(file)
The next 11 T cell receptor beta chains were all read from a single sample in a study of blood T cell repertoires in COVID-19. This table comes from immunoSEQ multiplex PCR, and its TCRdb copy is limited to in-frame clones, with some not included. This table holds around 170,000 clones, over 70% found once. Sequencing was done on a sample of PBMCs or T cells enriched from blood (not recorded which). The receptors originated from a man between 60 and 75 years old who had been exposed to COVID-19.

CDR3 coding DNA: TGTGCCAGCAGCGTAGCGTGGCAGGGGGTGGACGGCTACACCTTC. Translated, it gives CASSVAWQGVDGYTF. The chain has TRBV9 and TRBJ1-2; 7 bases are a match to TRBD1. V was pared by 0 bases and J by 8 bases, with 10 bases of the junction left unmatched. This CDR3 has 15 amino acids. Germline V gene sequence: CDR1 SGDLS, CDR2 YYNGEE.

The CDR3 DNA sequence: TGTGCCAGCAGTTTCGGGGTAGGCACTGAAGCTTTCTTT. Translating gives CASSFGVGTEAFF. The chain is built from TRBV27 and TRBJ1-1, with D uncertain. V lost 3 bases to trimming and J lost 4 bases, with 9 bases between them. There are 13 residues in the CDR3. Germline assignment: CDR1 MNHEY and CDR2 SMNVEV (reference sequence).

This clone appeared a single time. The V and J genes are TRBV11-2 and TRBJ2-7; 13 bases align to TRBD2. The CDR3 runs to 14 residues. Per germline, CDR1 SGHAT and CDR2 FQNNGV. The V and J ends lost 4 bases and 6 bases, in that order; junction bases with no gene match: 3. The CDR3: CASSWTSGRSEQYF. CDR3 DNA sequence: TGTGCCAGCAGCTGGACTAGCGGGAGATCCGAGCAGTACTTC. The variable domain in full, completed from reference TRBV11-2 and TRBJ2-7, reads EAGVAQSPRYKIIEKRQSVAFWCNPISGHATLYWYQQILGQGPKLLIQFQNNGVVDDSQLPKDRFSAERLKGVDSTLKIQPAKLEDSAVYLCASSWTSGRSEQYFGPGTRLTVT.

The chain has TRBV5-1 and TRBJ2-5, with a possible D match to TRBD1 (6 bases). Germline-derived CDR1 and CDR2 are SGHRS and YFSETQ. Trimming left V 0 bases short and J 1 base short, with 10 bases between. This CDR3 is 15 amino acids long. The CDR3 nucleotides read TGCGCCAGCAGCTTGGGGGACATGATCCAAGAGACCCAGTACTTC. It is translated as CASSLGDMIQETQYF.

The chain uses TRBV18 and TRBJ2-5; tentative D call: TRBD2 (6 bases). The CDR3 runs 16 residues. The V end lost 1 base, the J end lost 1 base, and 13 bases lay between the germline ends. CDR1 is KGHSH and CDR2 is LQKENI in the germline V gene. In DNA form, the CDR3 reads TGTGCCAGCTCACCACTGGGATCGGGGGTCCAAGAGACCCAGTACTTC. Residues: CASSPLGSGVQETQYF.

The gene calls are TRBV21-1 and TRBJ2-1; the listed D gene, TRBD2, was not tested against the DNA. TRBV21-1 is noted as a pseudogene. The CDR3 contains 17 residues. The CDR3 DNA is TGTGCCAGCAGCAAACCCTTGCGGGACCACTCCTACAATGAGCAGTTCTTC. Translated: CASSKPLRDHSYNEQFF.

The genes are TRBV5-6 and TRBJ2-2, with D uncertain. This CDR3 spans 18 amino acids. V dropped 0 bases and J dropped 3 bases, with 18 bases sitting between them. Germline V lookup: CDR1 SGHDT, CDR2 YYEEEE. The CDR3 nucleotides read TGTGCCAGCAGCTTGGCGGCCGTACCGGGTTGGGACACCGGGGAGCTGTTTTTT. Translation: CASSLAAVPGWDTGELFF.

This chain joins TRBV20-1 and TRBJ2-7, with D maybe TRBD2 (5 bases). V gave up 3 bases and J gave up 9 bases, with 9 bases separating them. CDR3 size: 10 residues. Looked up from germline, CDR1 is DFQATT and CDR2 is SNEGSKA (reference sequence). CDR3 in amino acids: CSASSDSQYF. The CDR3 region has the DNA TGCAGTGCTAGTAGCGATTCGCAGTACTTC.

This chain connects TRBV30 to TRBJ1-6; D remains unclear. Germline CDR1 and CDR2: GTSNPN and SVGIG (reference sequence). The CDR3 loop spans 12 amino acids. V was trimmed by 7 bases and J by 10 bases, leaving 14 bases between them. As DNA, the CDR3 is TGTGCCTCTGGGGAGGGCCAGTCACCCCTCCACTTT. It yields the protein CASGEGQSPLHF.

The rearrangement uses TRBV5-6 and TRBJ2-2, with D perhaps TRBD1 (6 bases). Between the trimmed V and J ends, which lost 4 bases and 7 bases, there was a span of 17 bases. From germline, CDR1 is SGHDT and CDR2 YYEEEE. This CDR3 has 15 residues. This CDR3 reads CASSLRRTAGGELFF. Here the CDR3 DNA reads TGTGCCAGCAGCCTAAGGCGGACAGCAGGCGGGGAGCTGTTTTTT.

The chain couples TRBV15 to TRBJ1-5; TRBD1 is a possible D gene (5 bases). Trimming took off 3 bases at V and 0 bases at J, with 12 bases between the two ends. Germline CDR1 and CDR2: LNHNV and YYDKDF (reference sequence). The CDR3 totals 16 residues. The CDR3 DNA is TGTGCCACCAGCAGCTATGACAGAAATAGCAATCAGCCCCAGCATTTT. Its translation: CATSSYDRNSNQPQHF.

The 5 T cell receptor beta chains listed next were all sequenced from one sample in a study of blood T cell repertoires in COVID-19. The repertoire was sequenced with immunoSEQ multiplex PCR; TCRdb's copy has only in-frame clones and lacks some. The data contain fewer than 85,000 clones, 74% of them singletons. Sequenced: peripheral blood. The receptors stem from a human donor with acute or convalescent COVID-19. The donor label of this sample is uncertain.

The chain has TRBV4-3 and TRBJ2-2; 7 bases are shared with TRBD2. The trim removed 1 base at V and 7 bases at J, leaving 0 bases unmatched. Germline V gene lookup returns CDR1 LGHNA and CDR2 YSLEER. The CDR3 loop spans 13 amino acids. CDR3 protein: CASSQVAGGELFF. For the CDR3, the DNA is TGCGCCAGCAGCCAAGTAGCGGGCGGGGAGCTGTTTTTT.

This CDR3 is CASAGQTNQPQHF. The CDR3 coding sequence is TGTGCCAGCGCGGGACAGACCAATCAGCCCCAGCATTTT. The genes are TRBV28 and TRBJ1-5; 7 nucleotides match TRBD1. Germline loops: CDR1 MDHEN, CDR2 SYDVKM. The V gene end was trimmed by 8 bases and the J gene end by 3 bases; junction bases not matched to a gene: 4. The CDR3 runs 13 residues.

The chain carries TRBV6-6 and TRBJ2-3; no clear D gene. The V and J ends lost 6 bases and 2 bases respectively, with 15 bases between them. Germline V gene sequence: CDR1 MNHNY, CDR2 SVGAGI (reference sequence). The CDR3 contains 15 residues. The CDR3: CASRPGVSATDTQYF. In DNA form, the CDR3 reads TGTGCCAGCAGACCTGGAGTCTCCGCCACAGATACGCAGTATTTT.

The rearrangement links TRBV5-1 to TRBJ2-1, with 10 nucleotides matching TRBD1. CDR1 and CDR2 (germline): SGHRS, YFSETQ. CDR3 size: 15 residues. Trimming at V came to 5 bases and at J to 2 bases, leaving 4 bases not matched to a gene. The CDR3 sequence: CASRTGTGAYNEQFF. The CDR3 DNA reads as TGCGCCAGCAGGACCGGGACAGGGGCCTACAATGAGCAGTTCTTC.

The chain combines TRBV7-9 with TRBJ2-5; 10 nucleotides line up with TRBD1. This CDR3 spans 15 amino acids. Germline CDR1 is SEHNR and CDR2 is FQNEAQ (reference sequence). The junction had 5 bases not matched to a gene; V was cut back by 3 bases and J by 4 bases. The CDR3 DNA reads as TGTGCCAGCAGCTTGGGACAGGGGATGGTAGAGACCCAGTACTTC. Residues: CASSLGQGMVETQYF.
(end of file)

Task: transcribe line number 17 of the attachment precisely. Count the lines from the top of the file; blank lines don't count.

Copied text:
The rearrangement links TRBV5-1 to TRBJ2-1, with 10 nucleotides matching TRBD1. CDR1 and CDR2 (germline): SGHRS, YFSETQ. CDR3 size: 15 residues. Trimming at V came to 5 bases and at J to 2 bases, leaving 4 bases not matched to a gene. The CDR3 sequence: CASRTGTGAYNEQFF. The CDR3 DNA reads as TGCGCCAGCAGGACCGGGACAGGGGCCTACAATGAGCAGTTCTTC.